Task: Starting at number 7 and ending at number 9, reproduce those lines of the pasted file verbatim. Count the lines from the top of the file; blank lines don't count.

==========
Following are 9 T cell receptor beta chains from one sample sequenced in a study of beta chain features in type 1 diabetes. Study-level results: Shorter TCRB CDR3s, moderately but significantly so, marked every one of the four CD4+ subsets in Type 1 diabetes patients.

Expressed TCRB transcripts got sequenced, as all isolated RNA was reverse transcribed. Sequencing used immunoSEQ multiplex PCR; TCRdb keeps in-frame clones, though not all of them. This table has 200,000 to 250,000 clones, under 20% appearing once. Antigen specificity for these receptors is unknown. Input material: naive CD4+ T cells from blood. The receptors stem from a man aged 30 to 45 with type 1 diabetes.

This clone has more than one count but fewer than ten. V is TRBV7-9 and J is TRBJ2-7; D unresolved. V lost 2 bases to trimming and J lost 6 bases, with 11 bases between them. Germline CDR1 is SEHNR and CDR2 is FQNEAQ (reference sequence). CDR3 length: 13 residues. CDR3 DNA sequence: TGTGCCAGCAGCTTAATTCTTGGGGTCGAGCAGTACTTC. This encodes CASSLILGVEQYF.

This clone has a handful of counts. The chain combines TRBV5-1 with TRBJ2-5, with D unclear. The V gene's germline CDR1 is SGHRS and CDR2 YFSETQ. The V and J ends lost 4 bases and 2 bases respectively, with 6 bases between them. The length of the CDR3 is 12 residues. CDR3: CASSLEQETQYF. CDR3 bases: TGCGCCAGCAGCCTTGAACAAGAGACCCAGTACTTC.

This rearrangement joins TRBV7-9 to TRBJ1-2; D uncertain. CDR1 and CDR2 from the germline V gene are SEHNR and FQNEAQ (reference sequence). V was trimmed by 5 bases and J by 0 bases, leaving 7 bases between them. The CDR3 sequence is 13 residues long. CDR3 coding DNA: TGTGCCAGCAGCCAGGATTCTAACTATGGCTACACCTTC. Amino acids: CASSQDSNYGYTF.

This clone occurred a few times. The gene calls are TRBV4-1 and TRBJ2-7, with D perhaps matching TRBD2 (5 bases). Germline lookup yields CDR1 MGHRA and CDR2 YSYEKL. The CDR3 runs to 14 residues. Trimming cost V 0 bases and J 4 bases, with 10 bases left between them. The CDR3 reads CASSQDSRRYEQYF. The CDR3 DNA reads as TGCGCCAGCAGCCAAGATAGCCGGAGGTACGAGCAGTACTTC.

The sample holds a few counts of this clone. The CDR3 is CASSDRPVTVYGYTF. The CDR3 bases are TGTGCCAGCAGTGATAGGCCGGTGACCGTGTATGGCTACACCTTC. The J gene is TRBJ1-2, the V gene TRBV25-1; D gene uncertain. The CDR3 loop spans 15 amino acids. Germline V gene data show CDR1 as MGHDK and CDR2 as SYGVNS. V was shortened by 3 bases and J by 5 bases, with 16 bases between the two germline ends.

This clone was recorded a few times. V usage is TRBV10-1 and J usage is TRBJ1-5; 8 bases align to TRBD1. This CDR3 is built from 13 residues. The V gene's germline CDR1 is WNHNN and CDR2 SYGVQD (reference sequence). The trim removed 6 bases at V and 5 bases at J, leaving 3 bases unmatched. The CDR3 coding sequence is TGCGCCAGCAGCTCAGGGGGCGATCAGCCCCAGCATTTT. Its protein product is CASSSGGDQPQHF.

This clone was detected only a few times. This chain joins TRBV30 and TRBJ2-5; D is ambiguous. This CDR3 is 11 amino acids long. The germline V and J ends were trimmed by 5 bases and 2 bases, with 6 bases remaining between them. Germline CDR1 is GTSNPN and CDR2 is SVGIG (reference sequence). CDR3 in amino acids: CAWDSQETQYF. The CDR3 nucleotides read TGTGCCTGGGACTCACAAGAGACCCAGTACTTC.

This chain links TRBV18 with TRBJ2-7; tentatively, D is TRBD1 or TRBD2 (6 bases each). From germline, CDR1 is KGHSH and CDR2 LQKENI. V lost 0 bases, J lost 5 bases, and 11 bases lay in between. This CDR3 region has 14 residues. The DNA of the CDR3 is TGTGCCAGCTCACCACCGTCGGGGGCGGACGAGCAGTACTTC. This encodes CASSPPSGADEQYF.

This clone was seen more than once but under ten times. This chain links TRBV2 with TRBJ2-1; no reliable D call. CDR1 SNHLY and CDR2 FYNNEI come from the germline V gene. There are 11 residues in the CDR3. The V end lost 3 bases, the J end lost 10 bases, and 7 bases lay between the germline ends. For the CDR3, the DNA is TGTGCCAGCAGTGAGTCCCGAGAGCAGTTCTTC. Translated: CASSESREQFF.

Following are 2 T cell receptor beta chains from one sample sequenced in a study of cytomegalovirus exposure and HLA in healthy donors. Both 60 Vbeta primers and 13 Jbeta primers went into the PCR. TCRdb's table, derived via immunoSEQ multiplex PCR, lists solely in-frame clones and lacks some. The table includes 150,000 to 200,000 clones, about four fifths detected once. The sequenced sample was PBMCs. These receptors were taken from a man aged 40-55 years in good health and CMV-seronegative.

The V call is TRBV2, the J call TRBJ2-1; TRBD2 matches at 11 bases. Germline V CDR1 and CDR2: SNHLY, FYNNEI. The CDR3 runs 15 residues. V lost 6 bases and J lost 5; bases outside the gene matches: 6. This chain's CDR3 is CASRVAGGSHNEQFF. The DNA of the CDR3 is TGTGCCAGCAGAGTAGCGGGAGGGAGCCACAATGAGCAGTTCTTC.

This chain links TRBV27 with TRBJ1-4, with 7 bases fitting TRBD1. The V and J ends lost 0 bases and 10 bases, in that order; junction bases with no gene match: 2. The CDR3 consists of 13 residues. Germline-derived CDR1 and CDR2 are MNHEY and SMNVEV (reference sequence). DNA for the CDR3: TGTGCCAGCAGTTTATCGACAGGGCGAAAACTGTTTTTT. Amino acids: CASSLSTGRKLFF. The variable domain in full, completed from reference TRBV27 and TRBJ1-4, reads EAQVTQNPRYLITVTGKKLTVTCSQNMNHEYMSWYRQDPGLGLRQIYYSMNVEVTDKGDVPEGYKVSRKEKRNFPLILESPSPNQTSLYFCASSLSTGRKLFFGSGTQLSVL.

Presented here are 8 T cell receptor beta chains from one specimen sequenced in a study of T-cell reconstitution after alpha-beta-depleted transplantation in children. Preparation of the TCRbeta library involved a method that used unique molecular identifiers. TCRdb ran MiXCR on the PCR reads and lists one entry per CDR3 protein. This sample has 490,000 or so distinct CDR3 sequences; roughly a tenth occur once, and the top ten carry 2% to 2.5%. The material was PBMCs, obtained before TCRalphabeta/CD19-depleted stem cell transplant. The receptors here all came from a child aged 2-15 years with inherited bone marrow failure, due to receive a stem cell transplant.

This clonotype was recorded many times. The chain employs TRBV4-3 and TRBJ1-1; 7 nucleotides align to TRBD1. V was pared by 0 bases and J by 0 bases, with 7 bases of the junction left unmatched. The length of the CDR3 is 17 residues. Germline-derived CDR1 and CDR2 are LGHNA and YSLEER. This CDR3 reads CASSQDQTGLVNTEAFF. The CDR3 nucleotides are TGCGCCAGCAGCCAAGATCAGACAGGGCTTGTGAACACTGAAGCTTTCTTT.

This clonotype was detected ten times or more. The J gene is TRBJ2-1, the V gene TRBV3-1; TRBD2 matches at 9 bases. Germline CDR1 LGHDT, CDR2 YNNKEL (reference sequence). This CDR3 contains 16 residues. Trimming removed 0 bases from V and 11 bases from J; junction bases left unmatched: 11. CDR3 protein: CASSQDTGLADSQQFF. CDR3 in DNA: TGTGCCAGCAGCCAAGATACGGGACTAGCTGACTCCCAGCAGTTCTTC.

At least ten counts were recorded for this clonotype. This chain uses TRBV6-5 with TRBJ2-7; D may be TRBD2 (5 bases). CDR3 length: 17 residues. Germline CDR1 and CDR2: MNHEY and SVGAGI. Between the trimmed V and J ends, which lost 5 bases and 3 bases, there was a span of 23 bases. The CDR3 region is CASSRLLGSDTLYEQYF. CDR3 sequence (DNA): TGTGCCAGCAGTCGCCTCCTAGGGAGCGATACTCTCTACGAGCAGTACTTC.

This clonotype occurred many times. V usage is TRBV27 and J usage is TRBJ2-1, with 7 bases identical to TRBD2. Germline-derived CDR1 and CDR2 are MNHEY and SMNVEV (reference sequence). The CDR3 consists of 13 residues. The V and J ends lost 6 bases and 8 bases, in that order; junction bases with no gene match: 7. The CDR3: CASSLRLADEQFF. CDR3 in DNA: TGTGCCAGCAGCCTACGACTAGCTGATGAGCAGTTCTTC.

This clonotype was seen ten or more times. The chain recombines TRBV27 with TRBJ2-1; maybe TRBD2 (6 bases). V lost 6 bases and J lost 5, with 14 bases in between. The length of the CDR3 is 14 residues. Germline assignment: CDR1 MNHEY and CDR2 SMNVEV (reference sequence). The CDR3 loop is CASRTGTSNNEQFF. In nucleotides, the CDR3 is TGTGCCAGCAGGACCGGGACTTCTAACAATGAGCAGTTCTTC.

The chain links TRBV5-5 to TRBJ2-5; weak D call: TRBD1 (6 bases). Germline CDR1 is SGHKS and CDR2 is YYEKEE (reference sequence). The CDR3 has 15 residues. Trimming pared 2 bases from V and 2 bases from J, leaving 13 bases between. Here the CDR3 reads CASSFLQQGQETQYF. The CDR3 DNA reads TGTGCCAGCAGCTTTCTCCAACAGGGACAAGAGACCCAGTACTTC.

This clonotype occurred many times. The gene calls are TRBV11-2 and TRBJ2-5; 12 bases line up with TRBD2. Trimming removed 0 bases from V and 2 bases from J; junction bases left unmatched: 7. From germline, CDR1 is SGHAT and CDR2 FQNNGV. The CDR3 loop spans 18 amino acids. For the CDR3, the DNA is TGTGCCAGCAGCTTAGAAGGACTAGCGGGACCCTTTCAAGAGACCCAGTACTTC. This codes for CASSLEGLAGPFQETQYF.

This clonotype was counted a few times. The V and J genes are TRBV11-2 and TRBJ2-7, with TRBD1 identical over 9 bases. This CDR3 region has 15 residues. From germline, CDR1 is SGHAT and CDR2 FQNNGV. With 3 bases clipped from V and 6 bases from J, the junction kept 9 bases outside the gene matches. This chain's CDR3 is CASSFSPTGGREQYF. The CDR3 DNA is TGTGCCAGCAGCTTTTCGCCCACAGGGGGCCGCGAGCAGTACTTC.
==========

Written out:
The sample holds a few counts of this clone. The CDR3 is CASSDRPVTVYGYTF. The CDR3 bases are TGTGCCAGCAGTGATAGGCCGGTGACCGTGTATGGCTACACCTTC. The J gene is TRBJ1-2, the V gene TRBV25-1; D gene uncertain. The CDR3 loop spans 15 amino acids. Germline V gene data show CDR1 as MGHDK and CDR2 as SYGVNS. V was shortened by 3 bases and J by 5 bases, with 16 bases between the two germline ends.

This clone was recorded a few times. V usage is TRBV10-1 and J usage is TRBJ1-5; 8 bases align to TRBD1. This CDR3 is built from 13 residues. The V gene's germline CDR1 is WNHNN and CDR2 SYGVQD (reference sequence). The trim removed 6 bases at V and 5 bases at J, leaving 3 bases unmatched. The CDR3 coding sequence is TGCGCCAGCAGCTCAGGGGGCGATCAGCCCCAGCATTTT. Its protein product is CASSSGGDQPQHF.

This clone was detected only a few times. This chain joins TRBV30 and TRBJ2-5; D is ambiguous. This CDR3 is 11 amino acids long. The germline V and J ends were trimmed by 5 bases and 2 bases, with 6 bases remaining between them. Germline CDR1 is GTSNPN and CDR2 is SVGIG (reference sequence). CDR3 in amino acids: CAWDSQETQYF. The CDR3 nucleotides read TGTGCCTGGGACTCACAAGAGACCCAGTACTTC.